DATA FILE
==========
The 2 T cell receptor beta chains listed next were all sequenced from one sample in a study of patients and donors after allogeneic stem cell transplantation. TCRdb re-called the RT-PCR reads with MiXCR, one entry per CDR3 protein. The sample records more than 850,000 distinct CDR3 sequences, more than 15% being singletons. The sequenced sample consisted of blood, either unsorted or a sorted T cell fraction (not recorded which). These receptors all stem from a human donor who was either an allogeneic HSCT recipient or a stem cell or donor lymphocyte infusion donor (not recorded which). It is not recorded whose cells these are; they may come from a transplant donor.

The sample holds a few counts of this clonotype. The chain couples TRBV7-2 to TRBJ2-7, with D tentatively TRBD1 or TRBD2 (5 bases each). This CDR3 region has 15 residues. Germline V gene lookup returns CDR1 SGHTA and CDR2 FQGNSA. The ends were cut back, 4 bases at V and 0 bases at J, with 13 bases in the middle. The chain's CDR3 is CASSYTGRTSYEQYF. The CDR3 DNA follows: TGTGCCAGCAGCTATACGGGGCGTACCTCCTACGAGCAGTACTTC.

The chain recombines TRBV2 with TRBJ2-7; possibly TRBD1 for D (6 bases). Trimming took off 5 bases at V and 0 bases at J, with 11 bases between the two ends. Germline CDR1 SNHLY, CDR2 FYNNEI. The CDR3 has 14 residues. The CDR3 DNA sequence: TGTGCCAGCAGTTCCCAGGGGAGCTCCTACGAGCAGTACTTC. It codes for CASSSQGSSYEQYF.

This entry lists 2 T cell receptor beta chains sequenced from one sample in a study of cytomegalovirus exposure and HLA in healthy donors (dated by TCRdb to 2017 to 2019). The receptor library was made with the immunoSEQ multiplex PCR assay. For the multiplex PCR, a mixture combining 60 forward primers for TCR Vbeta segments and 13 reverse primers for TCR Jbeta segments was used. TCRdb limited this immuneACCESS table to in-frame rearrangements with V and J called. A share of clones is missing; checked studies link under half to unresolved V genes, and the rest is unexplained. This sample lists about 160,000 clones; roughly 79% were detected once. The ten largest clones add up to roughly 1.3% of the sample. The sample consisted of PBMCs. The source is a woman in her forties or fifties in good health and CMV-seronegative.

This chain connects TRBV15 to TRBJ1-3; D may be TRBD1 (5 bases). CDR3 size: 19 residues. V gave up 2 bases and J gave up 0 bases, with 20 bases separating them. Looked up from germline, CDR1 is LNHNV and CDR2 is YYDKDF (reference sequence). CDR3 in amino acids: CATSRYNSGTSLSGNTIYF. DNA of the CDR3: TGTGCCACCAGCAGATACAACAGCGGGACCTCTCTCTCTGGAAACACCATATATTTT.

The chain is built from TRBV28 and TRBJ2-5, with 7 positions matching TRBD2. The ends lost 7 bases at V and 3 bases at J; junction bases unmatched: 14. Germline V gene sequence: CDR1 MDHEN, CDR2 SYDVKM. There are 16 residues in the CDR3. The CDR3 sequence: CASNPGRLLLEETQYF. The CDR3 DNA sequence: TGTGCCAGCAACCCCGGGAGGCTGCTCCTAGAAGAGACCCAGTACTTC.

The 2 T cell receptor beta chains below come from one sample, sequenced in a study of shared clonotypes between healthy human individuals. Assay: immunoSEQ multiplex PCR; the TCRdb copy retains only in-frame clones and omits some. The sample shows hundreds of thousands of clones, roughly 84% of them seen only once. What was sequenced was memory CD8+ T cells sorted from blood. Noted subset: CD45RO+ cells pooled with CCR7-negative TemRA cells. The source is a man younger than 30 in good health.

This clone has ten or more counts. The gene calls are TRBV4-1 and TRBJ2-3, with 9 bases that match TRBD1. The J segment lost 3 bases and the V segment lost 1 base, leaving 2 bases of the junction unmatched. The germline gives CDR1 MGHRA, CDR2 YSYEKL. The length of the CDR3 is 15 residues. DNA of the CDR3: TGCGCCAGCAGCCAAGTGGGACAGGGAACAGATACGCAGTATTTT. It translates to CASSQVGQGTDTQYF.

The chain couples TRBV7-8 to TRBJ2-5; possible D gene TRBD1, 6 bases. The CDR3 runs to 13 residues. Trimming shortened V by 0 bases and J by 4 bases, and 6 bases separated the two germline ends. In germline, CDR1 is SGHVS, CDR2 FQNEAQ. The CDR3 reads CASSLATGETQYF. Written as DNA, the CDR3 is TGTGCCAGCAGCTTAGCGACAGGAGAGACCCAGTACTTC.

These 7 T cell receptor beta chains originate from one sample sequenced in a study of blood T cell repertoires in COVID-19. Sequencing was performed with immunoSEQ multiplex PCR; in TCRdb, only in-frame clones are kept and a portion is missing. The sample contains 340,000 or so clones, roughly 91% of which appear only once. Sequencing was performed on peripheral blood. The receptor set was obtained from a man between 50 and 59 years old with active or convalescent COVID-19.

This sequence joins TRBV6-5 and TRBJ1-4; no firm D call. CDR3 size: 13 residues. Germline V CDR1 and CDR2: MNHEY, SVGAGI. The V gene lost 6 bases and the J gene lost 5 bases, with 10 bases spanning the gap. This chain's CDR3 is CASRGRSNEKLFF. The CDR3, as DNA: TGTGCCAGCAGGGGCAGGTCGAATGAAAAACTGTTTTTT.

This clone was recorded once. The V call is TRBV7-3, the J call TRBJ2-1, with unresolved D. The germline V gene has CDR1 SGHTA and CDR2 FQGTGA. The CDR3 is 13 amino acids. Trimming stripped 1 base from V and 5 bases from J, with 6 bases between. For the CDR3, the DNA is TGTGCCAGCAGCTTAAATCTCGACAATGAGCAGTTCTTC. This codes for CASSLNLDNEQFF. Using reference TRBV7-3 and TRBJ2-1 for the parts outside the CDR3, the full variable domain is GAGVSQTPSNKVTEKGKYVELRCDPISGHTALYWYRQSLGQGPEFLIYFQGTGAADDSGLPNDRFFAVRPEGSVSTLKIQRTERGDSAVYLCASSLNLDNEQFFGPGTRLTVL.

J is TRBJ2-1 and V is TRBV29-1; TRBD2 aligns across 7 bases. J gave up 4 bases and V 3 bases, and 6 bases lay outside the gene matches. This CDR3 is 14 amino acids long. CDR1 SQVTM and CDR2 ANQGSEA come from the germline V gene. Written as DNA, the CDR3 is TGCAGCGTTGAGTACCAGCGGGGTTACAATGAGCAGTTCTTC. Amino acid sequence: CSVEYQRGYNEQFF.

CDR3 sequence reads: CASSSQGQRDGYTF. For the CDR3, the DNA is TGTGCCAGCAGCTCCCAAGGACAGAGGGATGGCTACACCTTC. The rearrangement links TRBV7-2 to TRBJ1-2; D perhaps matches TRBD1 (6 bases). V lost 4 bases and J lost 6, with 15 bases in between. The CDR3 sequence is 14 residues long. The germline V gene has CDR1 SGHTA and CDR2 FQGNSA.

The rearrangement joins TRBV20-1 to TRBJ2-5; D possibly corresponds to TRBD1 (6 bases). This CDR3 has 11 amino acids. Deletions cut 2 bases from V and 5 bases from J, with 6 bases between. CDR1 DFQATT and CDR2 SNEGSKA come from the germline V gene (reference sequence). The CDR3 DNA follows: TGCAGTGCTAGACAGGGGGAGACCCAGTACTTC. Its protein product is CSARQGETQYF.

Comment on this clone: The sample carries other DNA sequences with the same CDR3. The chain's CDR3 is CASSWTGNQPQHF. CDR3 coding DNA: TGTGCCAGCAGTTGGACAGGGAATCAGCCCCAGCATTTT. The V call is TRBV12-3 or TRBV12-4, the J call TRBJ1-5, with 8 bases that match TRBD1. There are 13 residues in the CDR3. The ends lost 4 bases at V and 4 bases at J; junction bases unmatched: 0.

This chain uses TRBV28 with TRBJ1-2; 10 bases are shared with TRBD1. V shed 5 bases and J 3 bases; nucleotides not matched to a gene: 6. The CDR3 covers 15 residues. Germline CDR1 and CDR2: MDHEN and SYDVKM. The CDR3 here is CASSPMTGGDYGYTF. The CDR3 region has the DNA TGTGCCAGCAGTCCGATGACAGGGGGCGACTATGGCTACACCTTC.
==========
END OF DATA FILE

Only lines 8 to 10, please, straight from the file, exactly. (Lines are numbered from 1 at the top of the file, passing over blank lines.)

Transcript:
This clone has ten or more counts. The gene calls are TRBV4-1 and TRBJ2-3, with 9 bases that match TRBD1. The J segment lost 3 bases and the V segment lost 1 base, leaving 2 bases of the junction unmatched. The germline gives CDR1 MGHRA, CDR2 YSYEKL. The length of the CDR3 is 15 residues. DNA of the CDR3: TGCGCCAGCAGCCAAGTGGGACAGGGAACAGATACGCAGTATTTT. It translates to CASSQVGQGTDTQYF.

The chain couples TRBV7-8 to TRBJ2-5; possible D gene TRBD1, 6 bases. The CDR3 runs to 13 residues. Trimming shortened V by 0 bases and J by 4 bases, and 6 bases separated the two germline ends. In germline, CDR1 is SGHVS, CDR2 FQNEAQ. The CDR3 reads CASSLATGETQYF. Written as DNA, the CDR3 is TGTGCCAGCAGCTTAGCGACAGGAGAGACCCAGTACTTC.

These 7 T cell receptor beta chains originate from one sample sequenced in a study of blood T cell repertoires in COVID-19. Sequencing was performed with immunoSEQ multiplex PCR; in TCRdb, only in-frame clones are kept and a portion is missing. The sample contains 340,000 or so clones, roughly 91% of which appear only once. Sequencing was performed on peripheral blood. The receptor set was obtained from a man between 50 and 59 years old with active or convalescent COVID-19.